Twenty-eight more people in four states (Florida, Minnesota, North Dakota, and Texas) have been sickened by E. coli-tainted romaine lettuce, the Centers for Disease Control and Prevention (CDC) said Wednesday.
At the moment, it's still unclear whether the Canadians in question picked up the E.Coli in Canada or U.S, as two of the six Canadians traveled to the U.S and ate romaine lettuce there prior to getting infected. We don't know exactly where in Texas that person lives. Advice to travellers is to avoid buying and eating romaine lettuce unless they can confirm it is not from the Yuma growing region.
Scientists have identified a link to romaine lettuce grown in the Yuma, Arizona region. In Ohio, three illnesses have been linked to the outbreak.
At least 64 people have been hospitalized in the United States, including 17 with kidney failure.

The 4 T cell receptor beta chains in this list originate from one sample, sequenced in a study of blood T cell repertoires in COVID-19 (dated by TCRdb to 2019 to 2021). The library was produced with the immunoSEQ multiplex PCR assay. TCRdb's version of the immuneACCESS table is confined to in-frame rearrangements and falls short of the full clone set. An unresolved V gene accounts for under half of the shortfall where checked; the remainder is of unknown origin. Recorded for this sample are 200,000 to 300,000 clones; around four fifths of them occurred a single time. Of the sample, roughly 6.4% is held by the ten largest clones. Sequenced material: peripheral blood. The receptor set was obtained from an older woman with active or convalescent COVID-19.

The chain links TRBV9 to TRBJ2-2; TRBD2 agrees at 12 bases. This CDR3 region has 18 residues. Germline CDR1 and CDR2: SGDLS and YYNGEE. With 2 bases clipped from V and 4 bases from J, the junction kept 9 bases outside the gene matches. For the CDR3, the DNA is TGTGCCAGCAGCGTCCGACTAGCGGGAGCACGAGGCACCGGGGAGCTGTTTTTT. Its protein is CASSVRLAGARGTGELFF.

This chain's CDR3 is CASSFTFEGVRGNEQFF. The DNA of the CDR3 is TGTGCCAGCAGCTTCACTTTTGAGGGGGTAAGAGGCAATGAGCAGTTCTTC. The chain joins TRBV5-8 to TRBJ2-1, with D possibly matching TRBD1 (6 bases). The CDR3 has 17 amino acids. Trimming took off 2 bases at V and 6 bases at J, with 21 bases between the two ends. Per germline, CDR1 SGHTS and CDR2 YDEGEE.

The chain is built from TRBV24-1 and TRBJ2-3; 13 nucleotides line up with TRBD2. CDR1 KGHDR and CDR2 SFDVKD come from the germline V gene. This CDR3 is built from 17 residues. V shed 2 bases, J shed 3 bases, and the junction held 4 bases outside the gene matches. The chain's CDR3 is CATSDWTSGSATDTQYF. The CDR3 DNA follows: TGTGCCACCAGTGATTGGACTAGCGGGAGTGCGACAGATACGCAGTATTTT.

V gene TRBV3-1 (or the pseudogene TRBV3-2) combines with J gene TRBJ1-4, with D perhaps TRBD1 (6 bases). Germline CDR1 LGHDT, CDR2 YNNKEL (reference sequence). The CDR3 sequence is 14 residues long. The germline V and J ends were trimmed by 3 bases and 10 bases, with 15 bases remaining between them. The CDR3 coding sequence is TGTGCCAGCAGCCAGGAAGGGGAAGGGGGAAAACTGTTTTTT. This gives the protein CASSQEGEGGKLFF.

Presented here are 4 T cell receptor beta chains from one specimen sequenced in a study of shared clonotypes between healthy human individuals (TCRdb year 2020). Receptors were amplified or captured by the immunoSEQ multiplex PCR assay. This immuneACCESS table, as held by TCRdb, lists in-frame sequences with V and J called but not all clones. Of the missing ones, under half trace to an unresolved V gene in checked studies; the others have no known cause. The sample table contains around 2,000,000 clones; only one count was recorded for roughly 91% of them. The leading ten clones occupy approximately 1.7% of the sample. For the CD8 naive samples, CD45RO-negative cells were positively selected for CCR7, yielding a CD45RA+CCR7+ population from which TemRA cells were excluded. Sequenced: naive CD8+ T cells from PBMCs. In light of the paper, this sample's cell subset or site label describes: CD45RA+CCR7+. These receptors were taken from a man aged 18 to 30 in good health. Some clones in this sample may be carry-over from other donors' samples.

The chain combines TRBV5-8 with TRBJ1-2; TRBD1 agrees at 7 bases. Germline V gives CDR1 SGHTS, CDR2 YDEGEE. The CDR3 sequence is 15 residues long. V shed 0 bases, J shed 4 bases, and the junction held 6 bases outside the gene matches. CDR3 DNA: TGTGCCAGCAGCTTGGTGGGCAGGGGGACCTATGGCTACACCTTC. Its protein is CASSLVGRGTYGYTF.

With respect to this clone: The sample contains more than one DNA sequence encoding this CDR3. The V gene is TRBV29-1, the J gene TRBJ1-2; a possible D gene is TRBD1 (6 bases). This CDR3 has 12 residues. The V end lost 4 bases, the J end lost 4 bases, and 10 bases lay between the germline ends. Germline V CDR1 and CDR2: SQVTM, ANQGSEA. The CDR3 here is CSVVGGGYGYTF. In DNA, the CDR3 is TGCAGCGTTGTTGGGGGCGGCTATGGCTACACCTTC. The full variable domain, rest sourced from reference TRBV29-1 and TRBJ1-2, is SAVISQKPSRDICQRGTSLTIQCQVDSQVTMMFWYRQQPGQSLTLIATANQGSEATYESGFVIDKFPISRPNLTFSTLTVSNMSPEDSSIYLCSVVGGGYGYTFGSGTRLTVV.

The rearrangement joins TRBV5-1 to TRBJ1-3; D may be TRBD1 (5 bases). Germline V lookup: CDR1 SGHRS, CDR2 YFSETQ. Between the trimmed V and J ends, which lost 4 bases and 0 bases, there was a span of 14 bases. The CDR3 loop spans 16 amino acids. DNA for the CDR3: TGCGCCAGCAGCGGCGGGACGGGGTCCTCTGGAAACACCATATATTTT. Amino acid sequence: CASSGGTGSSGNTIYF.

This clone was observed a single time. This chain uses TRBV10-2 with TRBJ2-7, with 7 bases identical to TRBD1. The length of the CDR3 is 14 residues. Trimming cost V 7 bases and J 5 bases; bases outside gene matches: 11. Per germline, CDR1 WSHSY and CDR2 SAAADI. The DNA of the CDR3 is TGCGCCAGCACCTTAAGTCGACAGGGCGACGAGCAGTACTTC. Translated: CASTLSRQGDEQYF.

The illnesses were reported in four provinces, including two cases in Saskatchewan.
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"Antibiotics are not recommended for patients with suspected E. coli O157 infections until diagnostic testing can be performed and E. coli O157 infection is ruled out", the CDC says.
In April, the CDC warned Americans to toss out any romaine lettuce they might have bought in stores. These include stomach cramps, diarrhea, and vomiting.
For most, recovery will occur within a week, but more severe cases last longer.
The bureau says if it's determined that polluted romaine lettuce is at the Canadian marketplace, the Canadian Food Inspection Agency will remember the merchandise as needed. CDC's warning applies to whole heads and hearts of romaine, chopped romaine, baby romaine, organic romaine, and salads and salad mixes containing romaine lettuce.
The problem stems from bacteria-tainted romaine lettuce grown near Yuma, Arizona.